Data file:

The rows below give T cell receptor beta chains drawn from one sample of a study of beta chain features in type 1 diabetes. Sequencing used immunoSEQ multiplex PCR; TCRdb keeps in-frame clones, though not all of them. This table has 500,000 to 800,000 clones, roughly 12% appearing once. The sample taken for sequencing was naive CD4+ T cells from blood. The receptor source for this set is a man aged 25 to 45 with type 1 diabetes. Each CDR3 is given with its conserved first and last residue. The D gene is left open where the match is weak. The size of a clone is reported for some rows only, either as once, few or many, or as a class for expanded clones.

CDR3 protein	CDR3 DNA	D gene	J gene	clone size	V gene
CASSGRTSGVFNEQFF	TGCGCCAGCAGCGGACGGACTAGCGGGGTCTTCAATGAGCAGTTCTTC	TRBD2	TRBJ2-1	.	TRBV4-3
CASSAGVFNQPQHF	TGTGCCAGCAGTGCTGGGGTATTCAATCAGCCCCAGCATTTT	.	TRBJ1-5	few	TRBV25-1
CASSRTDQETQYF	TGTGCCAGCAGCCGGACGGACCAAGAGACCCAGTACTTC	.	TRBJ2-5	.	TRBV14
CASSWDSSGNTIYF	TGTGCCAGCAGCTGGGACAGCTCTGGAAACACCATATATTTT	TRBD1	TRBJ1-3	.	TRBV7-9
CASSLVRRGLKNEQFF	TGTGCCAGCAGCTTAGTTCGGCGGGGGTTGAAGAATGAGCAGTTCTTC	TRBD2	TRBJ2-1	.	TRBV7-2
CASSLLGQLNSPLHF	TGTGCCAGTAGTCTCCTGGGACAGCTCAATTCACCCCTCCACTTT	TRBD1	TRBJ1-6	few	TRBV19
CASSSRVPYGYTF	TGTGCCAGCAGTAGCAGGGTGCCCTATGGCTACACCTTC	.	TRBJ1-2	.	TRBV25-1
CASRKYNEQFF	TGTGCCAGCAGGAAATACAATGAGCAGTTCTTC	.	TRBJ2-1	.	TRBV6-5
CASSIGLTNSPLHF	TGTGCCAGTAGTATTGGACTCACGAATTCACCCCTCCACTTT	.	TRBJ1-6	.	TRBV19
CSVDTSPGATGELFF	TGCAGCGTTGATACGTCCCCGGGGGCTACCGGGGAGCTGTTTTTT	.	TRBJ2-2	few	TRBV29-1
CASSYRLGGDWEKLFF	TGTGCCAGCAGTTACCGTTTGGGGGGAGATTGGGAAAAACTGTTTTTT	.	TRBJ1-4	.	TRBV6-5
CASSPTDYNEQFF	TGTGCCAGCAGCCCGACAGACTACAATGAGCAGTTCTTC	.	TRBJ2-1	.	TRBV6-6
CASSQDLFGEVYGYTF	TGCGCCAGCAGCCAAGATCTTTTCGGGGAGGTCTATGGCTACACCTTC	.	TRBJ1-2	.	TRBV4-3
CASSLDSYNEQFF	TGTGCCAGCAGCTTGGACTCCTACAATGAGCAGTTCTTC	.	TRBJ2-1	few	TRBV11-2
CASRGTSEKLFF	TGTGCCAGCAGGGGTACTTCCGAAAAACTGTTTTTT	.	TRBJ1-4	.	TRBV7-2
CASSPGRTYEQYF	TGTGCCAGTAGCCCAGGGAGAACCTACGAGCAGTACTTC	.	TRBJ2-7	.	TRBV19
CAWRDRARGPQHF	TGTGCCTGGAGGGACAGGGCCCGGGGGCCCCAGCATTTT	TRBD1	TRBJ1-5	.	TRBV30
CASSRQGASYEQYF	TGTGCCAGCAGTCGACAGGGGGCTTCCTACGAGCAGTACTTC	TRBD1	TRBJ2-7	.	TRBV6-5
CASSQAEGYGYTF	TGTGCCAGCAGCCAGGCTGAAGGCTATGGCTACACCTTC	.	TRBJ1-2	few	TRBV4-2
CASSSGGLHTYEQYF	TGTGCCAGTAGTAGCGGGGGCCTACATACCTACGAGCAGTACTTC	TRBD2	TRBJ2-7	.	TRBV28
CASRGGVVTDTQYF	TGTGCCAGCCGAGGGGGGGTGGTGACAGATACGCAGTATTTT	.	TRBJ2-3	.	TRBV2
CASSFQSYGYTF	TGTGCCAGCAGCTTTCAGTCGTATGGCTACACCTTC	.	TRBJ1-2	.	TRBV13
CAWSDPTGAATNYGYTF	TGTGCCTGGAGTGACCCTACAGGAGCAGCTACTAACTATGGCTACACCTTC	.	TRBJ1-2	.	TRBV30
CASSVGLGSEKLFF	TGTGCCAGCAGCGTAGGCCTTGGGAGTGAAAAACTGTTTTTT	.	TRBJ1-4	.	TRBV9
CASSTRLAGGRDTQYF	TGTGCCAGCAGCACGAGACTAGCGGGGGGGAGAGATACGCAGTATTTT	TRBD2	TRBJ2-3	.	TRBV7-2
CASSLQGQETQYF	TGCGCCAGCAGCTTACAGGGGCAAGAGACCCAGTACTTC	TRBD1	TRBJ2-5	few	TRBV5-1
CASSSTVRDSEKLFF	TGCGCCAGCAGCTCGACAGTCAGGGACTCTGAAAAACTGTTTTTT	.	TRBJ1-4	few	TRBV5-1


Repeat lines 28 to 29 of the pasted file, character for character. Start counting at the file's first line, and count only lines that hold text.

CASSLQGQETQYF	TGCGCCAGCAGCTTACAGGGGCAAGAGACCCAGTACTTC	TRBD1	TRBJ2-5	few	TRBV5-1
CASSSTVRDSEKLFF	TGCGCCAGCAGCTCGACAGTCAGGGACTCTGAAAAACTGTTTTTT	.	TRBJ1-4	few	TRBV5-1